Dori Jones Yang,
Daughter of Xanadu
Delacorte Press, 2011.
In 13th Century Mongolia the Kubilai Khan’s granddaughter Emmajin is about to turn fifteen, marking the shift from childhood to womanhood. Emmajin, however, is not like other girls. She has no intention of getting married and does everything she can to fend off prospective suitors. Her best friend is her (male) first cousin Suren. They horse-ride and practise archery together; and as far as Emmajin is concerned, nothing is going to change after her birthday – except that she is more determined than ever to become a soldier and gain honor for her family by great deeds on the battle-field.
Before contemplating her becoming a soldier, Emmajin’s grandfather gives her the task of finding out all she can about the homeland of certain visiting foreign merchants, in order to promote the Khan’s intentions to conquer the world. So enters into her life the Venetian Marco Polo; and so begins Emmajin’s actual growing-up, as she learns from Marco that there are different ways of doing and thinking. Her task is further complicated by her increasing attraction to him, and she soon finds herself facing dilemmas of loyalty and questioning the principles of conquest that she has grown up with.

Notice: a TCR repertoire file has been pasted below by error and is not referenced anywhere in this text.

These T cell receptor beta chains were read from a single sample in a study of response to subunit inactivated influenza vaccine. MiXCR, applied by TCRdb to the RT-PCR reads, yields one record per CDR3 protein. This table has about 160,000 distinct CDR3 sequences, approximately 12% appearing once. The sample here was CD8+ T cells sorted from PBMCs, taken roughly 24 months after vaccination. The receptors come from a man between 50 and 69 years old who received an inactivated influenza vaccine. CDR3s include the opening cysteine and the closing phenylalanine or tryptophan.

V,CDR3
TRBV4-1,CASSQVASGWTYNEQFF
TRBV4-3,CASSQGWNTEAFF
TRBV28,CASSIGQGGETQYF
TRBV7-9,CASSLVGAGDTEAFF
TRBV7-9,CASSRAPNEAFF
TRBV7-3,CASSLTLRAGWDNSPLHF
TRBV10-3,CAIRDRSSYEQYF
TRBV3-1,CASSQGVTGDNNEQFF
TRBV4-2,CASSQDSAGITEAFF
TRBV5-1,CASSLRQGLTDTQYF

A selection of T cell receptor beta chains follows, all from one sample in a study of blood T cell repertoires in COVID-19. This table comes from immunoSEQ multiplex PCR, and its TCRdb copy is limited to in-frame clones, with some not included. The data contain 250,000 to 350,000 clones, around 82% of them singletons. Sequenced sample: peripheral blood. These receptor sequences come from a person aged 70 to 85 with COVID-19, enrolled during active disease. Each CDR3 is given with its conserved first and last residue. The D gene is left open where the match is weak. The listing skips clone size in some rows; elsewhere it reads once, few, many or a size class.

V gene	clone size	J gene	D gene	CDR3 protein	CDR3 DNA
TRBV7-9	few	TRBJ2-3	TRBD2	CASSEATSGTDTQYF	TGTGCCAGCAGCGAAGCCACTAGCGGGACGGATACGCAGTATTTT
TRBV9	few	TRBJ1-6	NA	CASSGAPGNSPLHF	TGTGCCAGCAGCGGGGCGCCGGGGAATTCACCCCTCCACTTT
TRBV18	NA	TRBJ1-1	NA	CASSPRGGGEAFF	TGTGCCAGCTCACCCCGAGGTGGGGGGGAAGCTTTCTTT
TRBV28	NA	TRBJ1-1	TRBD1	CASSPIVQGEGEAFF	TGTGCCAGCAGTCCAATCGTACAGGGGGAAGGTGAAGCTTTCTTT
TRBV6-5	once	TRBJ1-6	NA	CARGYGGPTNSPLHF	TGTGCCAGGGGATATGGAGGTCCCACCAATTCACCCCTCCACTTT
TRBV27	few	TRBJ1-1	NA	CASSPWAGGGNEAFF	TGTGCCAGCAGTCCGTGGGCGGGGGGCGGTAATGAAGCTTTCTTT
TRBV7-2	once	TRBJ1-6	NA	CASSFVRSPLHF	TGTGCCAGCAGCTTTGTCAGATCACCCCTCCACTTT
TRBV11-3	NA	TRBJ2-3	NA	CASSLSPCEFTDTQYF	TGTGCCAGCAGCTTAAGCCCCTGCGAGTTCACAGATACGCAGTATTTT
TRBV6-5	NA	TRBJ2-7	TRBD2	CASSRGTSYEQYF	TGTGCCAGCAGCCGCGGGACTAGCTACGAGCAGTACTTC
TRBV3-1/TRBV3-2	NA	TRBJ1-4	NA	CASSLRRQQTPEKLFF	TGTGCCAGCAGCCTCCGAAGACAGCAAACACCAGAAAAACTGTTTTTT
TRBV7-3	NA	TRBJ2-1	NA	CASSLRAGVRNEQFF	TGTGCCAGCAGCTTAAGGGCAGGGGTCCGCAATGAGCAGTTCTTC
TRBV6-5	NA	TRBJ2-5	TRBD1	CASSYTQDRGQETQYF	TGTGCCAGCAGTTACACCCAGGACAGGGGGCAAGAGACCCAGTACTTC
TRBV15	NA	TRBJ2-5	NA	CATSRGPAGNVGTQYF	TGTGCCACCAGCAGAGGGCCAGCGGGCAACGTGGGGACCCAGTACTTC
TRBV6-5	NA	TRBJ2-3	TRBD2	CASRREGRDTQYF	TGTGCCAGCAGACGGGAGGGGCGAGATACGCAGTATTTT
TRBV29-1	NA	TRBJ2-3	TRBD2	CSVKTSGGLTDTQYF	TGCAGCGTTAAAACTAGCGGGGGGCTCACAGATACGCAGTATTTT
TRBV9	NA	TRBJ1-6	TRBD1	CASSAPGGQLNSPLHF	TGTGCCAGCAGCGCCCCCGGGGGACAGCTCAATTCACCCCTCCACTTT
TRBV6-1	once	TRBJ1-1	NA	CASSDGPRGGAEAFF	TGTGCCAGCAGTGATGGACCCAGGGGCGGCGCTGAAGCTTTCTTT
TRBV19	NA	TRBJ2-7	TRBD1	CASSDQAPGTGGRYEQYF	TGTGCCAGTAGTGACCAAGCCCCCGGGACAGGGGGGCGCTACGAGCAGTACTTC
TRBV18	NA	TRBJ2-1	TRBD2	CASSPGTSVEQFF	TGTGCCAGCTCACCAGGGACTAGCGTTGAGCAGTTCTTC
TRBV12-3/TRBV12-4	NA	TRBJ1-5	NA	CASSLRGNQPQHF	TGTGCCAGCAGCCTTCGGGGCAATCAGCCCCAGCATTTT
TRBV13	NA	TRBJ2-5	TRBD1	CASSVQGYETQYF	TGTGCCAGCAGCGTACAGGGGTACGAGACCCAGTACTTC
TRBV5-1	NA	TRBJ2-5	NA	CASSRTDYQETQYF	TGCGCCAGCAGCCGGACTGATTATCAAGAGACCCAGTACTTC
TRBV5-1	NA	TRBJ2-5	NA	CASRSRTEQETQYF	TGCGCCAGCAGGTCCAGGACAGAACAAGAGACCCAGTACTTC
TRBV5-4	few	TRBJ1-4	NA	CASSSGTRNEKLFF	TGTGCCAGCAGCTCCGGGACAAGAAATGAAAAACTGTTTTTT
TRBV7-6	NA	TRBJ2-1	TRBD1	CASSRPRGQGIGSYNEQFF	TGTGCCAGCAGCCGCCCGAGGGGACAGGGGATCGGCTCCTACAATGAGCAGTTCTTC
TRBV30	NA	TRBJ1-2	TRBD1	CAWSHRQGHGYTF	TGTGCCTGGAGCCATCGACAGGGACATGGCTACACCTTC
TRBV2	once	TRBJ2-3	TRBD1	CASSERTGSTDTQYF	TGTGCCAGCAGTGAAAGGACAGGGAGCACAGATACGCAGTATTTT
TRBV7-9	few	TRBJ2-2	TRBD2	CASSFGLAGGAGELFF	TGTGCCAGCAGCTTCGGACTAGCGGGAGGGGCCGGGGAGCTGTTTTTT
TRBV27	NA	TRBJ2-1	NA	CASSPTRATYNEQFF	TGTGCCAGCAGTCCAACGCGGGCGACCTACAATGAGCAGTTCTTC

Drawing on the Journeys of Marco Polo, Dori Jones Yang has created a fast-paced book that brings the Mongol Empire to life with plenty of historical detail. The story encompasses adventure, heartbreak and divided loyalties, and the exhilaration and challenges faced by a girl determined to make it on her own terms in a man’s world. Emmajin is a feisty, outspoken character, and the candid first-person narrative, complete with quandaries and attempts at self-justification, as well as acknowledgments of failings, means that readers will come to love Emmajin, even though her original tenets, founded in a culture bent on building empire, may be alienating to today’s readers. As the book progresses and Emmajin’s at times almost arrogant certainties are challenged, readers will be increasingly drawn to her.
Emmajin and Marco Polo’s relationship colors the whole book. As readers follow them through increasingly adventurous exploits, such as dragon-hunting and battle, the book becomes harder and harder to put down. From the start, Daughter of Xanadu challenges readers to ponder both their own views and their tolerance of others’ views; and by the end, we have not only found a friend in Emmajin, but also decided we would like to know what happens next…